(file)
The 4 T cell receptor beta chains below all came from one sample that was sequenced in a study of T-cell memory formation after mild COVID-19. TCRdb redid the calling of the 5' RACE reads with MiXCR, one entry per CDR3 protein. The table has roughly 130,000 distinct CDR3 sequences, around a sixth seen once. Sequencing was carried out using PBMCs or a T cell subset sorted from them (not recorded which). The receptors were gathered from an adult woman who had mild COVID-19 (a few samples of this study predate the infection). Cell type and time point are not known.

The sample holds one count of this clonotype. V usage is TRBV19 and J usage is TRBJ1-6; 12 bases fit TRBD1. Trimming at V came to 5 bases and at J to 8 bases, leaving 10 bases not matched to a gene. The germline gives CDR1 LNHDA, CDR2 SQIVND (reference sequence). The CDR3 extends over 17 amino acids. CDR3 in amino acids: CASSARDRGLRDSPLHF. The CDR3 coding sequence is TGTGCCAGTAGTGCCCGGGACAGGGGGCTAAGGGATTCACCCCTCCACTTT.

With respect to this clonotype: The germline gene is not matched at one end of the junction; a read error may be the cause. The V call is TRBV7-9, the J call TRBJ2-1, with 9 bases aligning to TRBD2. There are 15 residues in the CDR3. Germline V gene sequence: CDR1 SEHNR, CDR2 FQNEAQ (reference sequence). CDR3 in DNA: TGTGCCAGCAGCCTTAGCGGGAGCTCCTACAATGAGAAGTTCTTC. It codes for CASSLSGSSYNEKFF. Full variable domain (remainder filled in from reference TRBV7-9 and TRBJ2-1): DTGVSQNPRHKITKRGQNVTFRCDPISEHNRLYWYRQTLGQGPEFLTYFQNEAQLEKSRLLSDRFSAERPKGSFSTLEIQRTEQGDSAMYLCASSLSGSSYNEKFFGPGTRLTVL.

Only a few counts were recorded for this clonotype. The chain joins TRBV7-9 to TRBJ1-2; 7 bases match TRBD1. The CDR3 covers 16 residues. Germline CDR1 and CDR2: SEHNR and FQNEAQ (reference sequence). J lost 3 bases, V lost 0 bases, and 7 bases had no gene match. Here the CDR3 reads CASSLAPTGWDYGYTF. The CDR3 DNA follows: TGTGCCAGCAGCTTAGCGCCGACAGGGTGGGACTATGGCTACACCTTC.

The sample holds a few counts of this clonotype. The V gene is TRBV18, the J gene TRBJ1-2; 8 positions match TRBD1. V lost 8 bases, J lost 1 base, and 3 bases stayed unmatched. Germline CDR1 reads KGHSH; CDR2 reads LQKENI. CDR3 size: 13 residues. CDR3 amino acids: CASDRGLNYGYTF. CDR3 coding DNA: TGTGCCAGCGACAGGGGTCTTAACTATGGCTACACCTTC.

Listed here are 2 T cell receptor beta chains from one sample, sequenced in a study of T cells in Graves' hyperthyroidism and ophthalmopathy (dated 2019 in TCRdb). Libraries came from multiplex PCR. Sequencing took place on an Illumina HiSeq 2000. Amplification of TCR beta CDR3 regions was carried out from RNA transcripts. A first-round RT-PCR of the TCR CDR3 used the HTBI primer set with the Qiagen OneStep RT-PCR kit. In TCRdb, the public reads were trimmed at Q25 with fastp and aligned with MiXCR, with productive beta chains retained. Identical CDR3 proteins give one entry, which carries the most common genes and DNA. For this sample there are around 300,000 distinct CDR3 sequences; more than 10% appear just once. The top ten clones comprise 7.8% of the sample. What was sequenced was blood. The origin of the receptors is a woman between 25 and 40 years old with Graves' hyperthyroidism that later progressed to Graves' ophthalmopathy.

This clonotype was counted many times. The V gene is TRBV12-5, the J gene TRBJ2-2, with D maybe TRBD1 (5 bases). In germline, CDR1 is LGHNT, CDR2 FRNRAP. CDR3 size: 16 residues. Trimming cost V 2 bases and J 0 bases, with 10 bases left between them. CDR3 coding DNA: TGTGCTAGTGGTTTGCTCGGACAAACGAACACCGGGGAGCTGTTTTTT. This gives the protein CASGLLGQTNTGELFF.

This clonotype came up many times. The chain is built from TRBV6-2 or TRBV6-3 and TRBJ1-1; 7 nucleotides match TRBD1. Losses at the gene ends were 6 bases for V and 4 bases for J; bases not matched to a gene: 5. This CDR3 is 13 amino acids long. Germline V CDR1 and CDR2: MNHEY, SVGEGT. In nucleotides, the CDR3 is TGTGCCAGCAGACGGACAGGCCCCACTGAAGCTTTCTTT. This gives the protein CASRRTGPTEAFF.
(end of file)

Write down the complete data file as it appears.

The 4 T cell receptor beta chains below all came from one sample that was sequenced in a study of T-cell memory formation after mild COVID-19. TCRdb redid the calling of the 5' RACE reads with MiXCR, one entry per CDR3 protein. The table has roughly 130,000 distinct CDR3 sequences, around a sixth seen once. Sequencing was carried out using PBMCs or a T cell subset sorted from them (not recorded which). The receptors were gathered from an adult woman who had mild COVID-19 (a few samples of this study predate the infection). Cell type and time point are not known.

The sample holds one count of this clonotype. V usage is TRBV19 and J usage is TRBJ1-6; 12 bases fit TRBD1. Trimming at V came to 5 bases and at J to 8 bases, leaving 10 bases not matched to a gene. The germline gives CDR1 LNHDA, CDR2 SQIVND (reference sequence). The CDR3 extends over 17 amino acids. CDR3 in amino acids: CASSARDRGLRDSPLHF. The CDR3 coding sequence is TGTGCCAGTAGTGCCCGGGACAGGGGGCTAAGGGATTCACCCCTCCACTTT.

With respect to this clonotype: The germline gene is not matched at one end of the junction; a read error may be the cause. The V call is TRBV7-9, the J call TRBJ2-1, with 9 bases aligning to TRBD2. There are 15 residues in the CDR3. Germline V gene sequence: CDR1 SEHNR, CDR2 FQNEAQ (reference sequence). CDR3 in DNA: TGTGCCAGCAGCCTTAGCGGGAGCTCCTACAATGAGAAGTTCTTC. It codes for CASSLSGSSYNEKFF. Full variable domain (remainder filled in from reference TRBV7-9 and TRBJ2-1): DTGVSQNPRHKITKRGQNVTFRCDPISEHNRLYWYRQTLGQGPEFLTYFQNEAQLEKSRLLSDRFSAERPKGSFSTLEIQRTEQGDSAMYLCASSLSGSSYNEKFFGPGTRLTVL.

Only a few counts were recorded for this clonotype. The chain joins TRBV7-9 to TRBJ1-2; 7 bases match TRBD1. The CDR3 covers 16 residues. Germline CDR1 and CDR2: SEHNR and FQNEAQ (reference sequence). J lost 3 bases, V lost 0 bases, and 7 bases had no gene match. Here the CDR3 reads CASSLAPTGWDYGYTF. The CDR3 DNA follows: TGTGCCAGCAGCTTAGCGCCGACAGGGTGGGACTATGGCTACACCTTC.

The sample holds a few counts of this clonotype. The V gene is TRBV18, the J gene TRBJ1-2; 8 positions match TRBD1. V lost 8 bases, J lost 1 base, and 3 bases stayed unmatched. Germline CDR1 reads KGHSH; CDR2 reads LQKENI. CDR3 size: 13 residues. CDR3 amino acids: CASDRGLNYGYTF. CDR3 coding DNA: TGTGCCAGCGACAGGGGTCTTAACTATGGCTACACCTTC.

Listed here are 2 T cell receptor beta chains from one sample, sequenced in a study of T cells in Graves' hyperthyroidism and ophthalmopathy (dated 2019 in TCRdb). Libraries came from multiplex PCR. Sequencing took place on an Illumina HiSeq 2000. Amplification of TCR beta CDR3 regions was carried out from RNA transcripts. A first-round RT-PCR of the TCR CDR3 used the HTBI primer set with the Qiagen OneStep RT-PCR kit. In TCRdb, the public reads were trimmed at Q25 with fastp and aligned with MiXCR, with productive beta chains retained. Identical CDR3 proteins give one entry, which carries the most common genes and DNA. For this sample there are around 300,000 distinct CDR3 sequences; more than 10% appear just once. The top ten clones comprise 7.8% of the sample. What was sequenced was blood. The origin of the receptors is a woman between 25 and 40 years old with Graves' hyperthyroidism that later progressed to Graves' ophthalmopathy.

This clonotype was counted many times. The V gene is TRBV12-5, the J gene TRBJ2-2, with D maybe TRBD1 (5 bases). In germline, CDR1 is LGHNT, CDR2 FRNRAP. CDR3 size: 16 residues. Trimming cost V 2 bases and J 0 bases, with 10 bases left between them. CDR3 coding DNA: TGTGCTAGTGGTTTGCTCGGACAAACGAACACCGGGGAGCTGTTTTTT. This gives the protein CASGLLGQTNTGELFF.

This clonotype came up many times. The chain is built from TRBV6-2 or TRBV6-3 and TRBJ1-1; 7 nucleotides match TRBD1. Losses at the gene ends were 6 bases for V and 4 bases for J; bases not matched to a gene: 5. This CDR3 is 13 amino acids long. Germline V CDR1 and CDR2: MNHEY, SVGEGT. In nucleotides, the CDR3 is TGTGCCAGCAGACGGACAGGCCCCACTGAAGCTTTCTTT. This gives the protein CASRRTGPTEAFF.